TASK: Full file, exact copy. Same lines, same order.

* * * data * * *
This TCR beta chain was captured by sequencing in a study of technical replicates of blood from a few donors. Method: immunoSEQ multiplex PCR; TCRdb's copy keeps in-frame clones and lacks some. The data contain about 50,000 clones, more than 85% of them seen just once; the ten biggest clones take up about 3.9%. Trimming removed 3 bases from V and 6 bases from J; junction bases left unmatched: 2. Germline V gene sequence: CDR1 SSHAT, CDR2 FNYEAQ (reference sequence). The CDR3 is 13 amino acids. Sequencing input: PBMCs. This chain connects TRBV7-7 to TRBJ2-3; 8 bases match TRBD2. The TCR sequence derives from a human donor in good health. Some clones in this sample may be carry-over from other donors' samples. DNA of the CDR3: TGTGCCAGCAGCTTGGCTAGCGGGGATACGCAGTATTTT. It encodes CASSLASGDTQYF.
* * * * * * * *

This TCR beta chain was captured by sequencing in a study of technical replicates of blood from a few donors. Method: immunoSEQ multiplex PCR; TCRdb's copy keeps in-frame clones and lacks some. The data contain about 50,000 clones, more than 85% of them seen just once; the ten biggest clones take up about 3.9%. Trimming removed 3 bases from V and 6 bases from J; junction bases left unmatched: 2. Germline V gene sequence: CDR1 SSHAT, CDR2 FNYEAQ (reference sequence). The CDR3 is 13 amino acids. Sequencing input: PBMCs. This chain connects TRBV7-7 to TRBJ2-3; 8 bases match TRBD2. The TCR sequence derives from a human donor in good health. Some clones in this sample may be carry-over from other donors' samples. DNA of the CDR3: TGTGCCAGCAGCTTGGCTAGCGGGGATACGCAGTATTTT. It encodes CASSLASGDTQYF.